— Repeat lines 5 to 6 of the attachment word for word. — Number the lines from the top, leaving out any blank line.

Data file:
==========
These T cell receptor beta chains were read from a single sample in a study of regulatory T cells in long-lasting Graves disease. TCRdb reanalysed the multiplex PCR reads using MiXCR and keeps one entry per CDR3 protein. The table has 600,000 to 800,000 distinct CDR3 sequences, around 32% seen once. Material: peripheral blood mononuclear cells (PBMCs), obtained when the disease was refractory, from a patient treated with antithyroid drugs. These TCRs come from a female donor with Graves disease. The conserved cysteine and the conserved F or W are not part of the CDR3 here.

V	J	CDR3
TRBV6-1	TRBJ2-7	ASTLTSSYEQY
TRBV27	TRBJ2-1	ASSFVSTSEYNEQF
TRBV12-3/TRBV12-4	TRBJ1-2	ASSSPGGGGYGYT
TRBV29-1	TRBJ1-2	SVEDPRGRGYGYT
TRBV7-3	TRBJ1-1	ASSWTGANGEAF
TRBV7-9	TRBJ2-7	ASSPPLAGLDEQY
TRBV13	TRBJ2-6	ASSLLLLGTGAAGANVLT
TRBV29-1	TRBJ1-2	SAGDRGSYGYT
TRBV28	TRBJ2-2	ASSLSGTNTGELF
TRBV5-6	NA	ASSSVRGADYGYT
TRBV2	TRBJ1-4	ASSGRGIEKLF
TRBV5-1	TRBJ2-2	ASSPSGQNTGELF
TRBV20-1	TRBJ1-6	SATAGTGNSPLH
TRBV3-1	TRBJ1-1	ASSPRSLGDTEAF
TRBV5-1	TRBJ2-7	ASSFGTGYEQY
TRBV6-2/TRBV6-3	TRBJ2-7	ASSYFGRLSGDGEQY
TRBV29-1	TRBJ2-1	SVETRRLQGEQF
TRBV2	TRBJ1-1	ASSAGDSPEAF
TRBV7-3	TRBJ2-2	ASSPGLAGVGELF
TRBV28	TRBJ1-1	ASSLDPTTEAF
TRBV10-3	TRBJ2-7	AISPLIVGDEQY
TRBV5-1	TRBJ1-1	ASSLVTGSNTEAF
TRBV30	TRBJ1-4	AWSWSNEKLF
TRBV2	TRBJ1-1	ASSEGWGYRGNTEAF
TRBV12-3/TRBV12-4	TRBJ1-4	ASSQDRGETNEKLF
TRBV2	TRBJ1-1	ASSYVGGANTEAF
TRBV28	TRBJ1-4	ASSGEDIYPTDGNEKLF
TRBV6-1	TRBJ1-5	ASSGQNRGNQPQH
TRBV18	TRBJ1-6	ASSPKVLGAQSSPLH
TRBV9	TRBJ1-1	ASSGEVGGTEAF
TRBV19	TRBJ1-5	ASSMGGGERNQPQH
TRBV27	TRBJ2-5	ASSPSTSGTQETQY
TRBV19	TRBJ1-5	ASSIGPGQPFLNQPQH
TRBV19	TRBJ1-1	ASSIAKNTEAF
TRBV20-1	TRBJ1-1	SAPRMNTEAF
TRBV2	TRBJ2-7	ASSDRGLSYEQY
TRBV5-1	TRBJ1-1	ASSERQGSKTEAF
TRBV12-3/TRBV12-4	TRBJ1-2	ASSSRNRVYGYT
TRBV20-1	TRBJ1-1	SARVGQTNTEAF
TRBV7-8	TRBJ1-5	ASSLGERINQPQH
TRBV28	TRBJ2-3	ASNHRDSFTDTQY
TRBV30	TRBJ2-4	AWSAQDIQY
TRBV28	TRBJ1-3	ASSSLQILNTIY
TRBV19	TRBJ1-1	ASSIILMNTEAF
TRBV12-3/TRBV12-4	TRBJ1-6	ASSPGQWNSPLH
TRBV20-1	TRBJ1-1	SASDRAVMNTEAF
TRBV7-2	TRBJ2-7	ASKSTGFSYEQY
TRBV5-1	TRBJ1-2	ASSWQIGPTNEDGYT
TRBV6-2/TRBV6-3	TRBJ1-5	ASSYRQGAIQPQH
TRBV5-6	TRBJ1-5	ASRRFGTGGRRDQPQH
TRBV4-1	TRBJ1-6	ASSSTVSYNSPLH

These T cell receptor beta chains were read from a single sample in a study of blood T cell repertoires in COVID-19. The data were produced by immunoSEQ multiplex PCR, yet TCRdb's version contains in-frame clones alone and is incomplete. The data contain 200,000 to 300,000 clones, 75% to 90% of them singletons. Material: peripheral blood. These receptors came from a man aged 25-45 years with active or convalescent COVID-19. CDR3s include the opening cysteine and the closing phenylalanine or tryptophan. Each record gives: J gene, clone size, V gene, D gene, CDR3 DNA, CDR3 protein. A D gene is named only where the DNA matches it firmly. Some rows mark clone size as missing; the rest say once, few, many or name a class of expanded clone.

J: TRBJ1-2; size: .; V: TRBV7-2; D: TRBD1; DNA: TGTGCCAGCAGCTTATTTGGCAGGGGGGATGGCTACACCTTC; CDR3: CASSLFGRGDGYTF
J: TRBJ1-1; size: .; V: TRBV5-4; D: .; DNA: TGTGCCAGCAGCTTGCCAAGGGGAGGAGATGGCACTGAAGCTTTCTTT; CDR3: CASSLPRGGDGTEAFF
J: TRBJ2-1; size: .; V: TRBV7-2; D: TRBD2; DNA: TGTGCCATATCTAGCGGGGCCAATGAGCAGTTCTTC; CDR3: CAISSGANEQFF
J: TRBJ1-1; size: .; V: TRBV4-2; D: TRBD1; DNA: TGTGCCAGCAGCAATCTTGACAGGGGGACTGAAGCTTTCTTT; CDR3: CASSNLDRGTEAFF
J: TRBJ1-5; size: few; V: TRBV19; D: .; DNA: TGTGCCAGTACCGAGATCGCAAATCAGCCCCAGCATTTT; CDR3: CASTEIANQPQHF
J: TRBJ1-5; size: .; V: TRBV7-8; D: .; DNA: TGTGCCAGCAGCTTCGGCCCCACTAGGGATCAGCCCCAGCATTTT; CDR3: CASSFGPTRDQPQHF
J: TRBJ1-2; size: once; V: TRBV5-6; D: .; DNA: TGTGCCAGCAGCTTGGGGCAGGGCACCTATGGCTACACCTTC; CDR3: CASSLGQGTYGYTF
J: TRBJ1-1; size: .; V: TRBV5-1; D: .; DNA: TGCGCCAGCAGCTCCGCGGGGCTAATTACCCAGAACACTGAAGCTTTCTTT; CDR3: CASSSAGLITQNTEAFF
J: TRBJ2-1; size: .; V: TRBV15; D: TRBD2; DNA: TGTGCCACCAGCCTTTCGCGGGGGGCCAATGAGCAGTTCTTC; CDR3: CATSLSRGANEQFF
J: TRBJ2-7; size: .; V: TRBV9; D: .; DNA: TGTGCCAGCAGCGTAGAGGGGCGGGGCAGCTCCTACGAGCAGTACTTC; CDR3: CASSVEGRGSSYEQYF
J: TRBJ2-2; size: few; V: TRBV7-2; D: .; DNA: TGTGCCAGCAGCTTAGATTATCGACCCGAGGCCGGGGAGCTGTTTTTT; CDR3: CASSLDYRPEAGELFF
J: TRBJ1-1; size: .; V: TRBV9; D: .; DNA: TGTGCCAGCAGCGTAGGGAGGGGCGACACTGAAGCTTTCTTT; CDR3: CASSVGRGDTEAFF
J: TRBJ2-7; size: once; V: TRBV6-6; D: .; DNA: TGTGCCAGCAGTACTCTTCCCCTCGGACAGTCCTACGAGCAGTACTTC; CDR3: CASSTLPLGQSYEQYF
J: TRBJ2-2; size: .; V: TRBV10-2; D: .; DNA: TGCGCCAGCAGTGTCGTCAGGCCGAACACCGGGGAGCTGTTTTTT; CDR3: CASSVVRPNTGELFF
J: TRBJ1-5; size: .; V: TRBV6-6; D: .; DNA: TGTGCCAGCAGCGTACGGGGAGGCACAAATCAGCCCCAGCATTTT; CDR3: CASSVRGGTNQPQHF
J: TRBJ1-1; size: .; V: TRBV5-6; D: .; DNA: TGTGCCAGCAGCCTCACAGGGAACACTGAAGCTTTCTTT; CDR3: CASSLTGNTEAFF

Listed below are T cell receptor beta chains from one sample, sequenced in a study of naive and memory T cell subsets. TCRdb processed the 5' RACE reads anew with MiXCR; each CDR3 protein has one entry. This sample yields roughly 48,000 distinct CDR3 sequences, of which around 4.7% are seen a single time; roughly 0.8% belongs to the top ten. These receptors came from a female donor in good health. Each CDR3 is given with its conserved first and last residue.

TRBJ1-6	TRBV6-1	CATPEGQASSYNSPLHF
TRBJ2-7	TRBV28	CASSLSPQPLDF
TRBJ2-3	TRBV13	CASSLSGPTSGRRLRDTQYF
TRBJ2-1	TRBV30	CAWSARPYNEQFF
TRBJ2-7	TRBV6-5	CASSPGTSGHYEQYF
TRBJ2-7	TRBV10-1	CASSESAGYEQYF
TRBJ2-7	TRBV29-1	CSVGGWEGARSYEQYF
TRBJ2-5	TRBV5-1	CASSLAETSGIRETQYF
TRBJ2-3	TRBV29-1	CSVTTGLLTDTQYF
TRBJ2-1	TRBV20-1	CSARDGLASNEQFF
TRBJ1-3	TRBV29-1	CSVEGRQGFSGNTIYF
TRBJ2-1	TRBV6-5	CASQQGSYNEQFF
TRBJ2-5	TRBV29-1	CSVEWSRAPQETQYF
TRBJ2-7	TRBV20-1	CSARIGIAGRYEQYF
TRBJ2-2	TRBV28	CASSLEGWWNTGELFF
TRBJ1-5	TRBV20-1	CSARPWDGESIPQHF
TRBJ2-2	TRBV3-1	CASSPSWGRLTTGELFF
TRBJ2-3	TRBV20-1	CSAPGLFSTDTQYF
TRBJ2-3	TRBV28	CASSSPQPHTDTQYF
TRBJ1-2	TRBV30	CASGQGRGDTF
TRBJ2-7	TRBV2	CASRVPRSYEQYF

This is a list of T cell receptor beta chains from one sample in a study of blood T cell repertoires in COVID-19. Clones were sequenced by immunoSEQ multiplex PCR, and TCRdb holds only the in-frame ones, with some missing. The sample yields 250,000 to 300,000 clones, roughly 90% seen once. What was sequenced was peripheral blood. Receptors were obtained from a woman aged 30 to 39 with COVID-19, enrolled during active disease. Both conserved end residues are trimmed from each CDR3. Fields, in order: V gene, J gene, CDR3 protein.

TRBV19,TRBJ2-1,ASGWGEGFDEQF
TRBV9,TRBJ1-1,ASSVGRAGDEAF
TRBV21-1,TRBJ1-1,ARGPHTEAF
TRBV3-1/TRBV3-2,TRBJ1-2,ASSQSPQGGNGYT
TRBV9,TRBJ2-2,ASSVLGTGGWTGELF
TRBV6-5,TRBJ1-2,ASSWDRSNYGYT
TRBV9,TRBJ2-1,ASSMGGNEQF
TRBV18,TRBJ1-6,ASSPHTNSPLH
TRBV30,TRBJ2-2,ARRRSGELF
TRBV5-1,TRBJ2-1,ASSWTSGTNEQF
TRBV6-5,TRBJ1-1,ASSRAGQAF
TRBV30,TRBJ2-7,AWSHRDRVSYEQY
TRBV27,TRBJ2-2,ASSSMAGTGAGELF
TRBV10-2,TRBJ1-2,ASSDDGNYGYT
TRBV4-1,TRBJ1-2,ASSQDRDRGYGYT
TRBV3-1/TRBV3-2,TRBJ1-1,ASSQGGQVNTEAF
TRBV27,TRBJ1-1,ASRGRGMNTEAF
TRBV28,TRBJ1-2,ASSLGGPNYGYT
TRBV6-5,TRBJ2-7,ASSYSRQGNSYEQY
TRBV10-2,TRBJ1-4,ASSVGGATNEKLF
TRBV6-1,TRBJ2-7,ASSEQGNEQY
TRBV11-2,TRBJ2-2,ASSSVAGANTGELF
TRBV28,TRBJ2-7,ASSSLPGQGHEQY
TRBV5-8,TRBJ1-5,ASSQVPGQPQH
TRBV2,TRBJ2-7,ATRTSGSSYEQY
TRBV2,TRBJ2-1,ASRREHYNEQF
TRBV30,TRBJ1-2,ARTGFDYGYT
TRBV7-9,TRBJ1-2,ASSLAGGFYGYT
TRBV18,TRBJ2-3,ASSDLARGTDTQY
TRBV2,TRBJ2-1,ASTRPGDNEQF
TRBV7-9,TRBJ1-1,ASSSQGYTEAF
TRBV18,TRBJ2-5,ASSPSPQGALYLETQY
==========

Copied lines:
TRBV12-3/TRBV12-4	TRBJ1-2	ASSSPGGGGYGYT
TRBV29-1	TRBJ1-2	SVEDPRGRGYGYT